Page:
Precision: It was categorized into two types, intra- and inter-day precision. Intra-day precision was determined by analyzing of bilastine standard solutions in the range 40, 60 and 80 μg/ml of it triplicate in a day; % Relative Standard Deviation (RSD) for bilastine was calculated. Similarly, interday precision was determined analyzing bilastine standard solutions in the range 40, 60 and 80 μg/ml on 3 different d; % RSD for bilastine was calculated.

Accuracy: Accuracy was determined by calculating recovery of bilastine by the standard addition method. The known amounts 0.32, 0.4 and 0.48 ml of working standard solutions of bilastine were added to 0.4 ml test solution of bilastine in vial. Each solution was injected in triplicate and the recovery was calculated from regression equation of calibration curve by measuring the peak areas.

Limit of Detection (LOD) and Limit of Quantification (LOQ): LOD and LOQ of the drug were calculated using following equations according to ICH guidelines. LOD was 3.3 σ/s and LOQ was 10 σ/s; where σ is the standard deviation of regression line and S is the slope of the calibration curve.

Robustness: The robustness study was performed to evaluate the influence of small but deliberate variation in the chromatographic condition. The robustness was checked by changing 4 small changes in flow rate (1±0.2 ml/min), mobile phase (90±5 ml) and injection volume (20±5 μl). Then each sample solution was injected and percentage assay with system suitability parameters were checked.

Results and Discussion

Wavelength measurement was determined. Standard spectra of bilastine were scanned between 200-400 nm. It is evident that bilastine show an absorbance at 280 nm. Chromatogram for standard and test bilastine has been depicted in fig. 2 and fig. 3.


Fig. 2: Chromatogram of bilastine using 40 μg/ml of standard solution


Fig. 3: Chromatogram of bilastine using 40 μg/ml of test solution

Method optimization by QbD approach execution of experimental design and responses were evaluated (Table 2). Analysis of model was carried out using Analysis of Variance (ANOVA) for Quadratic model for response of Rt of bilastine was studied (Table 3). Lack of Fit (F-value) of the model denoted 520.68, implying that the model is significant. There is only a 0.01 % chance that F-value could vary due to noise. Similarly, p<0.050 indicate are found to be significant. In this case A, B, A2, B2 are significant model terms. F-value of 0.76 implies that it is not significant relative to the pure error. There is a 57.20 % chance that F-value this large could occur due to noise. Non-significant lack of fit is good.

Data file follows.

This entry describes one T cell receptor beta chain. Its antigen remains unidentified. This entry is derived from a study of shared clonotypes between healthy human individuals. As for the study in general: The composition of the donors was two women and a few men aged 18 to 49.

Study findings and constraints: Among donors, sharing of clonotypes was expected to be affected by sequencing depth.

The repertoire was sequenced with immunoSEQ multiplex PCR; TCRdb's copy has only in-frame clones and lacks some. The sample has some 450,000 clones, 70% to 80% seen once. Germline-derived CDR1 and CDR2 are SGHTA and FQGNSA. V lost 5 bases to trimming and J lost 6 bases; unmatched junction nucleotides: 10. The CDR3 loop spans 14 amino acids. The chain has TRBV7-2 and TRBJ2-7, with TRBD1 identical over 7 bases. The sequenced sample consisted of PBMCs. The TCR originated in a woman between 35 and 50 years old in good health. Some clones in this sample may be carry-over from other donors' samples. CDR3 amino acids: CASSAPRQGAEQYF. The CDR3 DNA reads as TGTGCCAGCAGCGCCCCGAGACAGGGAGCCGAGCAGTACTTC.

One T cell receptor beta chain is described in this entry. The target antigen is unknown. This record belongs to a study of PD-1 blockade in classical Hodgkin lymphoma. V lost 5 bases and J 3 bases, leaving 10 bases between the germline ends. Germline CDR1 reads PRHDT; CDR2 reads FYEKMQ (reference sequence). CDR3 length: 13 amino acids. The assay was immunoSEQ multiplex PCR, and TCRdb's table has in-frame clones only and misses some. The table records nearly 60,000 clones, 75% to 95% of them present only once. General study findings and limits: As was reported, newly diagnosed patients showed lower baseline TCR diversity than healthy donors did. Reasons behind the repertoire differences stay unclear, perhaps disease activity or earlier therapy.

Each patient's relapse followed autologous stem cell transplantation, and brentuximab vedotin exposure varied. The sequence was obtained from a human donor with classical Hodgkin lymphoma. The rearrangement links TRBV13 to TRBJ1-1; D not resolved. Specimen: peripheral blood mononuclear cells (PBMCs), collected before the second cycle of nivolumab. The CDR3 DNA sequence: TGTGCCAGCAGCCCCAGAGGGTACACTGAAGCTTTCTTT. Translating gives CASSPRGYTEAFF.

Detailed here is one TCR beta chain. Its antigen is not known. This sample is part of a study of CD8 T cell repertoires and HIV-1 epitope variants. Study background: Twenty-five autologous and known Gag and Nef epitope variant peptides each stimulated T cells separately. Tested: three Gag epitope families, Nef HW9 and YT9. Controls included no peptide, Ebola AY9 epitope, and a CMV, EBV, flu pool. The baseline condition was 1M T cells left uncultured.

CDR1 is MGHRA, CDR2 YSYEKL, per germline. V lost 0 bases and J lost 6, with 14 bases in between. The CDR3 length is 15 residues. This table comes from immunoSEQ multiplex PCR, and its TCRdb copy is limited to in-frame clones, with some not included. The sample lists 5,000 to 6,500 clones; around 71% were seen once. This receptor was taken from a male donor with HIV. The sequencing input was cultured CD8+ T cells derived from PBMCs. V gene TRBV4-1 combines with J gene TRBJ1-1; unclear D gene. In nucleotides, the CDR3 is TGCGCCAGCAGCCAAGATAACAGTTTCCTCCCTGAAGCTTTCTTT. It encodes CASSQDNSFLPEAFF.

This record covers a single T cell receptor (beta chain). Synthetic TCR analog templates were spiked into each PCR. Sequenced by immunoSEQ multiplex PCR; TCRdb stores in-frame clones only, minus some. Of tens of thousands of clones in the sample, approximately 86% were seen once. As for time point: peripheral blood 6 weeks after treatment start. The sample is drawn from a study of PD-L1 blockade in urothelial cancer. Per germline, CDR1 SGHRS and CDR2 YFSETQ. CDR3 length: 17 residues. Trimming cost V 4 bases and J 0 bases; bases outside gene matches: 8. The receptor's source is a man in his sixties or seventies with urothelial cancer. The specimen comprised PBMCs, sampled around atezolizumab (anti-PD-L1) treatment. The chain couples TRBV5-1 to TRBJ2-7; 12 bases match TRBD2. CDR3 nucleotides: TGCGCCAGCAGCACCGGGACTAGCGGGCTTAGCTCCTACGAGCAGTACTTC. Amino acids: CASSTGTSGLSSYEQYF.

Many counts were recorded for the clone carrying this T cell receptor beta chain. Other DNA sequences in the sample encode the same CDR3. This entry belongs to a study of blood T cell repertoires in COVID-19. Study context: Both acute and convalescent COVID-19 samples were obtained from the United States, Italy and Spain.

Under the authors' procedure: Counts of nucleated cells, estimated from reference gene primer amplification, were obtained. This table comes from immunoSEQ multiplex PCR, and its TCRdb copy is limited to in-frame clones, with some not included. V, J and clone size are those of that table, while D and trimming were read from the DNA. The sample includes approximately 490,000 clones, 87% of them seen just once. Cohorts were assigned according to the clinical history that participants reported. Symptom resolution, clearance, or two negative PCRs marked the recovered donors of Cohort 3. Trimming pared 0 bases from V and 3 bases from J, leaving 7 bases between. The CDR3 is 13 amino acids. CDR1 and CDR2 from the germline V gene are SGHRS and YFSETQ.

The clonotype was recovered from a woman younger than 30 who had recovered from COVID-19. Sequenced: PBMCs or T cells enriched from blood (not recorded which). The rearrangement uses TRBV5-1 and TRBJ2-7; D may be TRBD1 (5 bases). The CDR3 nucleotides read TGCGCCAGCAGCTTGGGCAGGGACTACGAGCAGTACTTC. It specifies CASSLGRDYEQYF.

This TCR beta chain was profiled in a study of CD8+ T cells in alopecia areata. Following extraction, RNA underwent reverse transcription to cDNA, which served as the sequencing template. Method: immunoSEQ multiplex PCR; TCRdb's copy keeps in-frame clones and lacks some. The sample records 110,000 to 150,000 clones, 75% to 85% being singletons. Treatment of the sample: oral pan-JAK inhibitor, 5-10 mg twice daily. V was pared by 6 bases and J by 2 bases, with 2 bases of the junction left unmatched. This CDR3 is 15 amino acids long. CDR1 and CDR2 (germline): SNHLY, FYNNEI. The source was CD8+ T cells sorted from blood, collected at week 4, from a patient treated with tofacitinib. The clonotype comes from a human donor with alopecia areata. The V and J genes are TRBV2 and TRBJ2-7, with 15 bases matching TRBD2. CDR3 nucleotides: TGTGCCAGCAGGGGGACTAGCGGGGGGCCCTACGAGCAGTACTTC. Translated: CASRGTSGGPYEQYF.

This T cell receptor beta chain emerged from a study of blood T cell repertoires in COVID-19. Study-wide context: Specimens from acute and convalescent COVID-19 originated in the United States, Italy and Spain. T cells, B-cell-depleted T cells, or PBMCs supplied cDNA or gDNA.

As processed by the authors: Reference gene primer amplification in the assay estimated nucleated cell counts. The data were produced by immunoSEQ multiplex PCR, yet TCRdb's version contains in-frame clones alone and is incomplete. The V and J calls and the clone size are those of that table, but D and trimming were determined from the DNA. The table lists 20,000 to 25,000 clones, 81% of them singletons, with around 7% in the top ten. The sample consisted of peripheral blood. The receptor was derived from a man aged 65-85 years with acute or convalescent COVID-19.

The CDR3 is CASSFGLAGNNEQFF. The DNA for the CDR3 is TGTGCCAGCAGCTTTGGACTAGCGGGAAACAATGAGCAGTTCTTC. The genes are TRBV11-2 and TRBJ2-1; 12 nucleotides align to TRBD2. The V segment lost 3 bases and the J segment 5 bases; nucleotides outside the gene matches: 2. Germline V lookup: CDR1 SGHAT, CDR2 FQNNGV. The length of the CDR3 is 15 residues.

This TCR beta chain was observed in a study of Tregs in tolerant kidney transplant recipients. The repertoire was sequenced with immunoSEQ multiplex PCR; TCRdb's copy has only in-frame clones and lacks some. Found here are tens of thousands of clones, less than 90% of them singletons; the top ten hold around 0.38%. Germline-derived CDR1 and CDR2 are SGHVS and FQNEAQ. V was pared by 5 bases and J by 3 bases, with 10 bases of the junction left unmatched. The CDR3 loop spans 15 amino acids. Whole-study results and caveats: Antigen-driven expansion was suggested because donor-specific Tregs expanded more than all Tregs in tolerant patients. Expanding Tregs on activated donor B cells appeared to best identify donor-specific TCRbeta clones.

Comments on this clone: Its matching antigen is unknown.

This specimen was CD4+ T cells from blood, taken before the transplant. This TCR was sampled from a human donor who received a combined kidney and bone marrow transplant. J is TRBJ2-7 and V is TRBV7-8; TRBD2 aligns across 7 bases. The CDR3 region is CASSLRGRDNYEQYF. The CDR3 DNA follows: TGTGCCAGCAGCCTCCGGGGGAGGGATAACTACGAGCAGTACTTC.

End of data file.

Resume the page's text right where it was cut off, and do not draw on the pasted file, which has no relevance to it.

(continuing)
Standard experiment no. Run rate Factor 1 A: Mobile phase composition
Factor 2 B: Flow rate (ml/min) Rt (min) Tf
5 1 82.92893 1 3.583 1.601
6 2 97.07107 1 3.666 1.607
2 3 95 0.8 3.899 1.836
1 4 85 0.8 3.845 1.849
9 5 90 1 3.484 1.507
8 6 90 1.282843 3.109 1.225
7 7 90 0.717157 3.968 1.932
10 8 90 1 3.485 1.501
4 9 95 1.2 3.269 1.382
3 10 85 1.2 3.268 1.309
12 11 90 1 3.488 1.503
11 12 90 1 3.491 1.502
13 13 90 1 3.527 1.549

Table 2: Execution of Experimental Design And Responses

Source Sum of squares Rt Mean square F p
Model 0.7651 5 0.153 520.68 <0.0001
A-mobile phase 0.0037 1 0.0037 12.64 0.0093
B-flow rate 0.7331 1 0.7331 2494.72 <0.0001

Table 3: Anova Table for Response Rt

Further, ANOVA for quadratic model for response of Tf of bilastine was studied (Table 4). F-value of the model denoted 355.64, implying that the model is significant. There is only a 0.01 % chance that large F-value could occur due to noise. p<0.0500 was found to be significant. In this case B, AB, A2 and B2 are significant model terms.

Source Sum of squares Tf Mean square F p
Model 0.5198 5 0.104 355.64 <0.0001 significant
A-mobile phase 0.0006 1 0.0006 2.01 0.1997
B-flow rate 0.4969 1 0.4969 1699.88 <0.0001

Table 4: Anova Table for Response Tf

F-value of 0.28 implies the value is not significant relative to the pure error. There might be 84.06 % chance of occurrence of error due to noise. Nonsignificant lack of fit is considered to be good. Then 3D plot of the effect of interaction terms A and B on response variable of Rt and Tt were determined (fig. 4 and fig. 5).


Fig. 4: Effect of interaction term A and B on response variable Rt (3D plot)